As the world marks the anniversary of the start of the global financial crisis, a new global study of accountants and business leaders has found that organizations need to put ethics at the heart of securing public trust in the digital age.
Ethics and Trust in a Digital Age, released by ACCA (the Association of Chartered Certified Accountants) raises questions about how prepared businesses are to face new ethical challenges such as ransomware attacks; crypto-currency transactions; intellectual property disputes and customer privacy.
Nearly two thirds of respondents called for strong ethical leadership while a majority (54%) called for guidance on a new code of ethics for the digital age. The report draws upon the views of over 10,000 professional accountants and students, including over 500 C-suite executives.
The report includes a series of short case studies exploring the ethical questions raised for accountants and auditors by digital technology. It offers guidance through assessing the scenarios alongside the five fundamental principles for professional accountants established by the International Ethics and Standards Board for Accountants (IESBA). These are: integrity, objectivity, professional competence and due care, confidentiality and professional behavior.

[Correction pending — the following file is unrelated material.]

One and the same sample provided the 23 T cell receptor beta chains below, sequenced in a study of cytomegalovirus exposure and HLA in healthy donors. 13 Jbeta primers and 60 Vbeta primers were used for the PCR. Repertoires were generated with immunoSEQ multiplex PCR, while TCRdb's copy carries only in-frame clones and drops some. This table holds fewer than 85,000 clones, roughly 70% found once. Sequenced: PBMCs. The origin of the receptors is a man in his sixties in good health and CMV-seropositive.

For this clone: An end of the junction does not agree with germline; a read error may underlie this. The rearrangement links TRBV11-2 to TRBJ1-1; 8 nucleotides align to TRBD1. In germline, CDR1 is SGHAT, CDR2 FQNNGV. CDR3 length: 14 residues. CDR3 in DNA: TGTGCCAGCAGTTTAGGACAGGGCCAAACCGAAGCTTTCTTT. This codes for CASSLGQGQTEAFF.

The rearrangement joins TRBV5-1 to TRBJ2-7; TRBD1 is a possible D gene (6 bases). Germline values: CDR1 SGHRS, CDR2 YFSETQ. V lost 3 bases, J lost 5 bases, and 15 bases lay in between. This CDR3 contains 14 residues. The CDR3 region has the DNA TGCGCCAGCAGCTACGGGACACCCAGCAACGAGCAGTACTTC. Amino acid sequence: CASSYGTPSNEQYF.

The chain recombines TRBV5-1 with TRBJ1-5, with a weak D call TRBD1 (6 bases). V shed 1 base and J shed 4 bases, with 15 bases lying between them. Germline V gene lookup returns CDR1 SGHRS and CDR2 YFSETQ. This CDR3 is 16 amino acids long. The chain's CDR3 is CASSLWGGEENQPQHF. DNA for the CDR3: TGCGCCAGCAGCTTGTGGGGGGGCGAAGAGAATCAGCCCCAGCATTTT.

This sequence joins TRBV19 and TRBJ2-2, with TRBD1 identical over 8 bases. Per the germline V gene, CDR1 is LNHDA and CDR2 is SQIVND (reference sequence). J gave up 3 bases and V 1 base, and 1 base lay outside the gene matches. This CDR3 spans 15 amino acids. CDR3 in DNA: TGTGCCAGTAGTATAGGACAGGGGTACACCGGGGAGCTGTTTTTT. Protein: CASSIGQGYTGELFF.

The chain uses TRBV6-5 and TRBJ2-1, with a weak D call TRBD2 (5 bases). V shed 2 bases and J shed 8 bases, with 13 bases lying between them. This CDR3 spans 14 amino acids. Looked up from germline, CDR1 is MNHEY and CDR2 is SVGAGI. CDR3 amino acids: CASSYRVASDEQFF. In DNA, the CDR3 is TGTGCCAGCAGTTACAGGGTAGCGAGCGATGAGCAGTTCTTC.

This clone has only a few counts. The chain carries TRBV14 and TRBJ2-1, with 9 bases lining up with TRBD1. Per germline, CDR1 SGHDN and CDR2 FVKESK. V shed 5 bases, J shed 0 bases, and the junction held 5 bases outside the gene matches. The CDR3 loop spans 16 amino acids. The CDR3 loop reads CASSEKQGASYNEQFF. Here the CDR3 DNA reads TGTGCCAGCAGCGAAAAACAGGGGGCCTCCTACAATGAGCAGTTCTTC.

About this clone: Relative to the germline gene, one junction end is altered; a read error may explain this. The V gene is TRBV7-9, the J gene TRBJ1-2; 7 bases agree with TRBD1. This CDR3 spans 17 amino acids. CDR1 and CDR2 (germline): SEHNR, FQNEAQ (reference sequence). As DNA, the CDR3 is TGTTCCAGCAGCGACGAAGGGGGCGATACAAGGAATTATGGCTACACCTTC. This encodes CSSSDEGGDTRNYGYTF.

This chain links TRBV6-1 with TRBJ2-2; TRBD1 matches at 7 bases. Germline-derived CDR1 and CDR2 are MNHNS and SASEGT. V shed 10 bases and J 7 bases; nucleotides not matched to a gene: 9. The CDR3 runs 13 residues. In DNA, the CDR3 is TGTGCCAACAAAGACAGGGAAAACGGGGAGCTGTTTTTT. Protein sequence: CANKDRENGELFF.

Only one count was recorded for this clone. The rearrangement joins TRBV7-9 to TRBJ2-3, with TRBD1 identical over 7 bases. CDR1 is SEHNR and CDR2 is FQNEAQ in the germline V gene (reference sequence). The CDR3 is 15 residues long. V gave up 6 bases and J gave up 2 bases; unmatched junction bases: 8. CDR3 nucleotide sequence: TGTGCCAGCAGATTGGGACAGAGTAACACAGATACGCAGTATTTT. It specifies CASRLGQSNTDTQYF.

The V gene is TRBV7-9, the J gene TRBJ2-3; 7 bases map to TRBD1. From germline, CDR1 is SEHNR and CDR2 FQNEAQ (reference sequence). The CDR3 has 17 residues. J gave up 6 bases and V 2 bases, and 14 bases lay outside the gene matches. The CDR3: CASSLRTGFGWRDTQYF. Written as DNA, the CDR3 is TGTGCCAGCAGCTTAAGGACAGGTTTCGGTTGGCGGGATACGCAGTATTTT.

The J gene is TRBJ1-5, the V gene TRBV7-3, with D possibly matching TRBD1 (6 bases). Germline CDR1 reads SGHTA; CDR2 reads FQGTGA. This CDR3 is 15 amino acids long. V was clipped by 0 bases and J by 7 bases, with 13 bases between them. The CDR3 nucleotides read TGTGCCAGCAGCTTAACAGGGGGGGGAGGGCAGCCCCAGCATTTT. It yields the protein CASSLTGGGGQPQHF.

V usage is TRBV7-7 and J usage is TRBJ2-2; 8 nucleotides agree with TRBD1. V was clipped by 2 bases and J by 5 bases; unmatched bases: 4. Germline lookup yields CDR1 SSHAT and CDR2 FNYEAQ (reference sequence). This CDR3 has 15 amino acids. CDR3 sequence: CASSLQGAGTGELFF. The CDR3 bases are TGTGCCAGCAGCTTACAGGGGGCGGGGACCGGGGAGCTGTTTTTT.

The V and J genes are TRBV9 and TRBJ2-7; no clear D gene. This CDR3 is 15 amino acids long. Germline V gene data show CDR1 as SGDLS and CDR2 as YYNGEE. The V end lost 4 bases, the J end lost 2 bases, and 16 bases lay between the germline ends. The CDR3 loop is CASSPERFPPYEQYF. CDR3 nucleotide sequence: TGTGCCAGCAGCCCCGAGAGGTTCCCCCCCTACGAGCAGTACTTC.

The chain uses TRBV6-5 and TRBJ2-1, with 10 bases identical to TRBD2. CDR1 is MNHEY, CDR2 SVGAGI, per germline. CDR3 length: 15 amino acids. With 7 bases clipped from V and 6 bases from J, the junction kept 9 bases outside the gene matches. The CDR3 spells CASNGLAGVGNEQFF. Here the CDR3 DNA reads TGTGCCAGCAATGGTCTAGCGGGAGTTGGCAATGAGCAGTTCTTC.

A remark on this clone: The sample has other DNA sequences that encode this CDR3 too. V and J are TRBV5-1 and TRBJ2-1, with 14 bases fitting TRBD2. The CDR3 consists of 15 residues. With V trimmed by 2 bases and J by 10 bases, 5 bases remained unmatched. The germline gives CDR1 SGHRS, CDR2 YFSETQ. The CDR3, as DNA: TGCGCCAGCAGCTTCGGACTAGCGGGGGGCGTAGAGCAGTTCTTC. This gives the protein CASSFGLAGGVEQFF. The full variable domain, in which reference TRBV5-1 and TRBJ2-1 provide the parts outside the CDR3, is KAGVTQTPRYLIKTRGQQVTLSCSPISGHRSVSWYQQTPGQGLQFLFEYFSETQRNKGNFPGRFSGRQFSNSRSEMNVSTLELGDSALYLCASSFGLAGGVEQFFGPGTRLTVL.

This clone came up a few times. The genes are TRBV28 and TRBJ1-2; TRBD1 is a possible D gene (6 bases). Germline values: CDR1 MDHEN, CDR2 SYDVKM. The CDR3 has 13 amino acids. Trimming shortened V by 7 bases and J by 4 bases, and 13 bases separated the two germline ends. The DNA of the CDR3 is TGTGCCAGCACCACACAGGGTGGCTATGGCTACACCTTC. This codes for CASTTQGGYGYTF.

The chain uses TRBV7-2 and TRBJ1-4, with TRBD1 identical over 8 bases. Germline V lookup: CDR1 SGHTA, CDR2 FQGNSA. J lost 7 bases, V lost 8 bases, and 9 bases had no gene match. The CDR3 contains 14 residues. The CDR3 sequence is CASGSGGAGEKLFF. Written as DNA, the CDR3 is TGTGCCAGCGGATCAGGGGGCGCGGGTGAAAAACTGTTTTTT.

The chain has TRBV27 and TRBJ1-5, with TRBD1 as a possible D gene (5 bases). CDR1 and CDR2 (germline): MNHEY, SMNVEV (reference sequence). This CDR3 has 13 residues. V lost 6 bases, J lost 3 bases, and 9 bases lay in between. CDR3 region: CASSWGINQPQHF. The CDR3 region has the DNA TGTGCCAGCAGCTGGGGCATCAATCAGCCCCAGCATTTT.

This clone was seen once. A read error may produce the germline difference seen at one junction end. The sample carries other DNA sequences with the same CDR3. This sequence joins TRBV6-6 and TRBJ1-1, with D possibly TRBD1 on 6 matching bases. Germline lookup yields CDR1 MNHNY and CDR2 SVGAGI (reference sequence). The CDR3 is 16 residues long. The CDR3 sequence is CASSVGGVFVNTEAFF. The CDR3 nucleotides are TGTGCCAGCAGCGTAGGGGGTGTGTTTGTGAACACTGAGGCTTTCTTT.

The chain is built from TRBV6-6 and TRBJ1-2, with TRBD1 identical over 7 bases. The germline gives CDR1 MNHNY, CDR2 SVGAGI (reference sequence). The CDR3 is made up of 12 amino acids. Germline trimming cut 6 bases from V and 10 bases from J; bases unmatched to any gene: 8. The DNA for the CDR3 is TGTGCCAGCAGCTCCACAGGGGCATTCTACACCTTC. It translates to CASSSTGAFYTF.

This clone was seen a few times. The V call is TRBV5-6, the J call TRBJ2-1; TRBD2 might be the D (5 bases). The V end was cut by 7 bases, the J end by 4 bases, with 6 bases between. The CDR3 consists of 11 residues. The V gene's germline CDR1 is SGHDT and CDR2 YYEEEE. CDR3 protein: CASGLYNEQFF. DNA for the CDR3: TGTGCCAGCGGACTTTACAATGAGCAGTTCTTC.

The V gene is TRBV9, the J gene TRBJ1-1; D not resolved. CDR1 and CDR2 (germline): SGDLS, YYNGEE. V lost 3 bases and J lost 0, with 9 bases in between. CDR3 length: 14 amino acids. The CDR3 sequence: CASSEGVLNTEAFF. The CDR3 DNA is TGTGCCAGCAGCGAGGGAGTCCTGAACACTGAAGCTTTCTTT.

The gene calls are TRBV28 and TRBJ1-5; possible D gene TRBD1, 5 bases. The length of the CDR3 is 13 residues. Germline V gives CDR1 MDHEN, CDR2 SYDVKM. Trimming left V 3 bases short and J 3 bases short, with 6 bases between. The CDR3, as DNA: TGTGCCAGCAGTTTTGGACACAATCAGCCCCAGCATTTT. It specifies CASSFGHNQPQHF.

"Professional accountants are often on the frontline of facing ethical questions in business. The crisis revealed the extent to which highly complex financial systems make instances of unethical behavior harder to monitor and report,” says Maggie McGhee, Director of Professional Insights at ACCA.
“What is clear is that the digital age throws up new dilemmas where there are no easy answers. If you’re working in a business considering whether to start accepting bitcoin payments, or implementing cloud-based customer records, these are questions for the here and now.
“In the digital age there needs to be more, not less, importance placed on the ethical and professional judgement of individuals.
“What many are calling for is guidance and leadership on how to respond. All those involved in decision-making levels in business should be aware of how new technologies can affect their reputation and consider how to support their employees in doing the right thing.”